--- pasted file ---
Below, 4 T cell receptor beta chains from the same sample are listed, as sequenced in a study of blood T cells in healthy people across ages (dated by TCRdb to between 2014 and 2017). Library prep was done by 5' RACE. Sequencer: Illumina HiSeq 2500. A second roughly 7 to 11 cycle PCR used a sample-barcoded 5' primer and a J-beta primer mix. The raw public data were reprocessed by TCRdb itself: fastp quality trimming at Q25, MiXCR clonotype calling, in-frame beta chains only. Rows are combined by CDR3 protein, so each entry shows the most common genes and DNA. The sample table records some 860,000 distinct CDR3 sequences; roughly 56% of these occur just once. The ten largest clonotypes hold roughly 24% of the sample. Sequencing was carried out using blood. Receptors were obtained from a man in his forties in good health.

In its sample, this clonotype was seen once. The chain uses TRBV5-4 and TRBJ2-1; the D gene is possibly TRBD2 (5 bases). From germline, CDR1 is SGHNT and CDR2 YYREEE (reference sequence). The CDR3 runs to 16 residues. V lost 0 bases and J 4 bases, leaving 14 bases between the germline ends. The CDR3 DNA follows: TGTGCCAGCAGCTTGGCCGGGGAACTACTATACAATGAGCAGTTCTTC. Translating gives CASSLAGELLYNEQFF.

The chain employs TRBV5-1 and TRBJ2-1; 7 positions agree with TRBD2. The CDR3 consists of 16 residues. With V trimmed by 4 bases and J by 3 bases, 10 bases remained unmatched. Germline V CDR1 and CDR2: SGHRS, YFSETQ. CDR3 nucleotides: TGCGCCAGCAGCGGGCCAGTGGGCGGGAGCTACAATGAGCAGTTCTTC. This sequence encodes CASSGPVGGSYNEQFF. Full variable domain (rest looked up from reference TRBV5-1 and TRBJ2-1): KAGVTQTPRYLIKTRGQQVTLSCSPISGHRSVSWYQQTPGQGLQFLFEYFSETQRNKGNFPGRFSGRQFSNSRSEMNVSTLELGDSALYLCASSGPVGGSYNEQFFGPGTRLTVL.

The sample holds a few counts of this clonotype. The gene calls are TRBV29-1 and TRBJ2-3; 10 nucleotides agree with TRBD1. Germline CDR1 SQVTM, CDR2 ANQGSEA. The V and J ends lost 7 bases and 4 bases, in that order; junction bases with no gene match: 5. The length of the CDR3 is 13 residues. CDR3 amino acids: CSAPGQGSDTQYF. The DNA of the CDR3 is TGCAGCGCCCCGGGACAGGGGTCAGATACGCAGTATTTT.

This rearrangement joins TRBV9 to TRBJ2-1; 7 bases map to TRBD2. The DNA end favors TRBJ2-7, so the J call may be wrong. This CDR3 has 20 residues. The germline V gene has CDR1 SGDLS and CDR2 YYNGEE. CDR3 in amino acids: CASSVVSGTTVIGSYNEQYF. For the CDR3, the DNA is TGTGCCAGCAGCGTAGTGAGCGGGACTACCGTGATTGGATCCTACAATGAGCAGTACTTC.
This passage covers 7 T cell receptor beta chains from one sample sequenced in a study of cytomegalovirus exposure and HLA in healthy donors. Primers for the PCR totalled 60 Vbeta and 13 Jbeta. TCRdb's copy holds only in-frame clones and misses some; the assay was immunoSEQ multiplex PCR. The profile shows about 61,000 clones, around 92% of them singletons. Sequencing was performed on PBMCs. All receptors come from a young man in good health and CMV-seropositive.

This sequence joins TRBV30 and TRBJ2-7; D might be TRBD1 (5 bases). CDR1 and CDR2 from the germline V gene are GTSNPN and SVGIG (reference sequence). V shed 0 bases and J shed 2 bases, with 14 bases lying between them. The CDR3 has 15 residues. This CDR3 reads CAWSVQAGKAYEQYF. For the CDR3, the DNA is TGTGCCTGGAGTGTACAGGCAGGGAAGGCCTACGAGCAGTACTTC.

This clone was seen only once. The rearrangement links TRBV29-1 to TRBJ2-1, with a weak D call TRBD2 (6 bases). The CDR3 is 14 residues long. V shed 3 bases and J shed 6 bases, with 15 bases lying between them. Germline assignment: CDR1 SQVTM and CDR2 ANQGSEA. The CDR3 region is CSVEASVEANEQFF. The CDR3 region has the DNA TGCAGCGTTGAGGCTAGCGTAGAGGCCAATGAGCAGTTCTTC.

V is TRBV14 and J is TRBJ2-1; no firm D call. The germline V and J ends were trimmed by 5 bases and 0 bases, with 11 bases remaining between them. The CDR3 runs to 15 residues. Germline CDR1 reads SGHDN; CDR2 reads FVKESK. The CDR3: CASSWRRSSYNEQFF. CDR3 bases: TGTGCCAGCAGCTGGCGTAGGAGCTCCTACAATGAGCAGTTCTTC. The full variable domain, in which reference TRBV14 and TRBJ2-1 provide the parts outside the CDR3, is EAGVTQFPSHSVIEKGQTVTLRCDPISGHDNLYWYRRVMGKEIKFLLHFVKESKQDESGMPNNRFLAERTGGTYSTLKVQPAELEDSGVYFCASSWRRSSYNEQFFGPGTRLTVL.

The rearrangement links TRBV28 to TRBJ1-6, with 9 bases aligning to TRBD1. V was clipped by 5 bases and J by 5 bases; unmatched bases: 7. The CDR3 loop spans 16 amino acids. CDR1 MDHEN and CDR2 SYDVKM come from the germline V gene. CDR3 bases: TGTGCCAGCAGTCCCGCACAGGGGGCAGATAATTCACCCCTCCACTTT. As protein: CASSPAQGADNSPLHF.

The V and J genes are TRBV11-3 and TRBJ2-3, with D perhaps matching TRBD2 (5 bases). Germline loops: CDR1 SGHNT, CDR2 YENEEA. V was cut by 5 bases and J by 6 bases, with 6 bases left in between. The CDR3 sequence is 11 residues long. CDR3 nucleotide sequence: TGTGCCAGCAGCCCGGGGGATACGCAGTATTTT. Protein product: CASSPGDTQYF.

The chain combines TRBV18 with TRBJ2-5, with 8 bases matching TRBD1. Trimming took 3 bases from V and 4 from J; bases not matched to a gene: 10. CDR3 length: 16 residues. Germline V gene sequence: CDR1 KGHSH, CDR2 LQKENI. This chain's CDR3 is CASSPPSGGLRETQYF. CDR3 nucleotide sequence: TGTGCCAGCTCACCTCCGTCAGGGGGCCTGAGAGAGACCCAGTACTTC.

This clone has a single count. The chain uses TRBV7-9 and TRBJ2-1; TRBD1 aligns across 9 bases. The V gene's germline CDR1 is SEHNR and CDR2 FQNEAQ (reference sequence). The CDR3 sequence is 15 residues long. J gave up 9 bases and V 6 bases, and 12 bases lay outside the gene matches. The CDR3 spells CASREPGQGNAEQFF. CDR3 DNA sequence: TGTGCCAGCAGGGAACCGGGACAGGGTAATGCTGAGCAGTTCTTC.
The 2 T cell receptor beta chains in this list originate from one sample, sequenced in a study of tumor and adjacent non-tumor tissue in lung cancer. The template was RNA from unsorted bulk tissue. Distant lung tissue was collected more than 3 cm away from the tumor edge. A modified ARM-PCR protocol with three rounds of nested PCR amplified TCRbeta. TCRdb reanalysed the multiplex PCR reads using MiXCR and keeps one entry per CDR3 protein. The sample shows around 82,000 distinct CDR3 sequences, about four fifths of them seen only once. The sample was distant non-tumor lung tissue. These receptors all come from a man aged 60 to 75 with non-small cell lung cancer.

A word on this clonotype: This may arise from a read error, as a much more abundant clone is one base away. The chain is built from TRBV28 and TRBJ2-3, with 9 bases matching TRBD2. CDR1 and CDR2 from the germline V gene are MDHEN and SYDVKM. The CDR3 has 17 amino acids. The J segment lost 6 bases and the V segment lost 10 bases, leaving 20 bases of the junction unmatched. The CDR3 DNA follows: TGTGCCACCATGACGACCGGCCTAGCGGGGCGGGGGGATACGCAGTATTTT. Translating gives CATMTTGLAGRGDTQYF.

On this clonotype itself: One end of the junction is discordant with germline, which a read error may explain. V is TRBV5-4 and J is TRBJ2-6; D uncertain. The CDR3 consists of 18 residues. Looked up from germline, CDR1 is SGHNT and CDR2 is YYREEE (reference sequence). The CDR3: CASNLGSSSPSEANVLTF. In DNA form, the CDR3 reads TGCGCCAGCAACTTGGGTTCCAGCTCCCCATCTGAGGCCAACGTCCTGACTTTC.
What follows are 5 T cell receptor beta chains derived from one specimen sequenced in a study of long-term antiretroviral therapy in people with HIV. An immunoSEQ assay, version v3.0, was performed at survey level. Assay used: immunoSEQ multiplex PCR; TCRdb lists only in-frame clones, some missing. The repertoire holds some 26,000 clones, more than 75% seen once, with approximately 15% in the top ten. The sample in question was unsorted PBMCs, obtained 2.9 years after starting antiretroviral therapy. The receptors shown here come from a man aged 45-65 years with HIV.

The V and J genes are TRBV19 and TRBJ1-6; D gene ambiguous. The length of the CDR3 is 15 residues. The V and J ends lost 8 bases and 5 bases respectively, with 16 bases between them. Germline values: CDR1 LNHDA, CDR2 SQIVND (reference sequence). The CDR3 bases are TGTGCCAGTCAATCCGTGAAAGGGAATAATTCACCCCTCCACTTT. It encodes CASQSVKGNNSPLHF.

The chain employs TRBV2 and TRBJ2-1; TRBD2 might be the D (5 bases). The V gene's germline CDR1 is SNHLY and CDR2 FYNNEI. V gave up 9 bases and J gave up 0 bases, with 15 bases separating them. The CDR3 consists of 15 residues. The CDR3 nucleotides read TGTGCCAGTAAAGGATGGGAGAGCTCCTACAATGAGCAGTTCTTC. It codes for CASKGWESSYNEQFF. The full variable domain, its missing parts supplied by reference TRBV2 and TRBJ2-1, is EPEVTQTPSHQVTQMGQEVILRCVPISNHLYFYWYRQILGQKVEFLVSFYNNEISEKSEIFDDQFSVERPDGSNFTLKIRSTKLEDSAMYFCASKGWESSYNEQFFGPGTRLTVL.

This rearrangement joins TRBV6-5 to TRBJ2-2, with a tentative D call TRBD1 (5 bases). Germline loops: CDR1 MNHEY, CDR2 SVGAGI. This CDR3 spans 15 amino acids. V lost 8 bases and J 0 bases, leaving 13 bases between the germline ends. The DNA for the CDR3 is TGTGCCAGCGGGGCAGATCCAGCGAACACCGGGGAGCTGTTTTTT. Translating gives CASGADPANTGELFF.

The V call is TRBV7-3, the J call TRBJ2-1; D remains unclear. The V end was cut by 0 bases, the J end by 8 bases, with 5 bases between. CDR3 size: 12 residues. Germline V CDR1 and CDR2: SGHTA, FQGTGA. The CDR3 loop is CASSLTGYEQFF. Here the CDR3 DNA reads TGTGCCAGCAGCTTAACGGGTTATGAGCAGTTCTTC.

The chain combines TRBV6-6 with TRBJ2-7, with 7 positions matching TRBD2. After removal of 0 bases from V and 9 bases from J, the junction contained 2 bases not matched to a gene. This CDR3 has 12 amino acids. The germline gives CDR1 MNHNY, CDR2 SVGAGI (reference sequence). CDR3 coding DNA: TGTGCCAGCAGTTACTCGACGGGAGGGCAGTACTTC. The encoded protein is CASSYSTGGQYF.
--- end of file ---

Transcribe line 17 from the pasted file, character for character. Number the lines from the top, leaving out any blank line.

What follows are 5 T cell receptor beta chains derived from one specimen sequenced in a study of long-term antiretroviral therapy in people with HIV. An immunoSEQ assay, version v3.0, was performed at survey level. Assay used: immunoSEQ multiplex PCR; TCRdb lists only in-frame clones, some missing. The repertoire holds some 26,000 clones, more than 75% seen once, with approximately 15% in the top ten. The sample in question was unsorted PBMCs, obtained 2.9 years after starting antiretroviral therapy. The receptors shown here come from a man aged 45-65 years with HIV.